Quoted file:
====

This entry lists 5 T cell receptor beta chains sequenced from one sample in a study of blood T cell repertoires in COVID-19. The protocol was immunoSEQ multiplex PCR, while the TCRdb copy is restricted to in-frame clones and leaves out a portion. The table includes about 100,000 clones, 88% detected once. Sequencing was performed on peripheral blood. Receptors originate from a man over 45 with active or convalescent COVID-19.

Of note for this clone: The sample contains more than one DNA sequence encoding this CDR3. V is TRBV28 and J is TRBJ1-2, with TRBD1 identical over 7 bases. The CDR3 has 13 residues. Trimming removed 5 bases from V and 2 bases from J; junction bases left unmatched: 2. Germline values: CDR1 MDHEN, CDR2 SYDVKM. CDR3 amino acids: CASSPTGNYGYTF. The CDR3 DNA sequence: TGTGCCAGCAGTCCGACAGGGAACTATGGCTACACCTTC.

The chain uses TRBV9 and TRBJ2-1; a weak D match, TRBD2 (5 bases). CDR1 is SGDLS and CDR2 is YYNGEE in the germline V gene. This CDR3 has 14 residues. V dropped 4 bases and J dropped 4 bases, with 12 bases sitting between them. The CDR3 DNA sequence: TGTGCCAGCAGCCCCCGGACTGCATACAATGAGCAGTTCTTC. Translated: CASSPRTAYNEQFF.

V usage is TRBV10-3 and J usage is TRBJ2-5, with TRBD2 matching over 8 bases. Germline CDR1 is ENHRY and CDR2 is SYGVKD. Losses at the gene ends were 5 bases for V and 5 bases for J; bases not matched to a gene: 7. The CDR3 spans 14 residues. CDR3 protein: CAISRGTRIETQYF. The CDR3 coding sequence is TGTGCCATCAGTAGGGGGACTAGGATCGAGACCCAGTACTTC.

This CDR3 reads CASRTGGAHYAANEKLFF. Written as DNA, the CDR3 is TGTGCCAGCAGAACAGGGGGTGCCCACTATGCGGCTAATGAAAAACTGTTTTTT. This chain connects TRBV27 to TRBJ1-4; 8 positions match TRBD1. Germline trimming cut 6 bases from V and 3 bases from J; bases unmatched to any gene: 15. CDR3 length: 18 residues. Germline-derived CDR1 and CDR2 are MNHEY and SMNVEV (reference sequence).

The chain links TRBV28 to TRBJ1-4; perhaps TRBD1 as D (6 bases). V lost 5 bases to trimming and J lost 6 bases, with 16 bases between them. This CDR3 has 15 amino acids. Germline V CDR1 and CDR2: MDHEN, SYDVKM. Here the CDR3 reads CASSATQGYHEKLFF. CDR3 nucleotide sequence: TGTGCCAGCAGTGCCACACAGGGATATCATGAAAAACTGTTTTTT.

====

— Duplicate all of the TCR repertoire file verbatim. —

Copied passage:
This entry lists 5 T cell receptor beta chains sequenced from one sample in a study of blood T cell repertoires in COVID-19. The protocol was immunoSEQ multiplex PCR, while the TCRdb copy is restricted to in-frame clones and leaves out a portion. The table includes about 100,000 clones, 88% detected once. Sequencing was performed on peripheral blood. Receptors originate from a man over 45 with active or convalescent COVID-19.

Of note for this clone: The sample contains more than one DNA sequence encoding this CDR3. V is TRBV28 and J is TRBJ1-2, with TRBD1 identical over 7 bases. The CDR3 has 13 residues. Trimming removed 5 bases from V and 2 bases from J; junction bases left unmatched: 2. Germline values: CDR1 MDHEN, CDR2 SYDVKM. CDR3 amino acids: CASSPTGNYGYTF. The CDR3 DNA sequence: TGTGCCAGCAGTCCGACAGGGAACTATGGCTACACCTTC.

The chain uses TRBV9 and TRBJ2-1; a weak D match, TRBD2 (5 bases). CDR1 is SGDLS and CDR2 is YYNGEE in the germline V gene. This CDR3 has 14 residues. V dropped 4 bases and J dropped 4 bases, with 12 bases sitting between them. The CDR3 DNA sequence: TGTGCCAGCAGCCCCCGGACTGCATACAATGAGCAGTTCTTC. Translated: CASSPRTAYNEQFF.

V usage is TRBV10-3 and J usage is TRBJ2-5, with TRBD2 matching over 8 bases. Germline CDR1 is ENHRY and CDR2 is SYGVKD. Losses at the gene ends were 5 bases for V and 5 bases for J; bases not matched to a gene: 7. The CDR3 spans 14 residues. CDR3 protein: CAISRGTRIETQYF. The CDR3 coding sequence is TGTGCCATCAGTAGGGGGACTAGGATCGAGACCCAGTACTTC.

This CDR3 reads CASRTGGAHYAANEKLFF. Written as DNA, the CDR3 is TGTGCCAGCAGAACAGGGGGTGCCCACTATGCGGCTAATGAAAAACTGTTTTTT. This chain connects TRBV27 to TRBJ1-4; 8 positions match TRBD1. Germline trimming cut 6 bases from V and 3 bases from J; bases unmatched to any gene: 15. CDR3 length: 18 residues. Germline-derived CDR1 and CDR2 are MNHEY and SMNVEV (reference sequence).

The chain links TRBV28 to TRBJ1-4; perhaps TRBD1 as D (6 bases). V lost 5 bases to trimming and J lost 6 bases, with 16 bases between them. This CDR3 has 15 amino acids. Germline V CDR1 and CDR2: MDHEN, SYDVKM. Here the CDR3 reads CASSATQGYHEKLFF. CDR3 nucleotide sequence: TGTGCCAGCAGTGCCACACAGGGATATCATGAAAAACTGTTTTTT.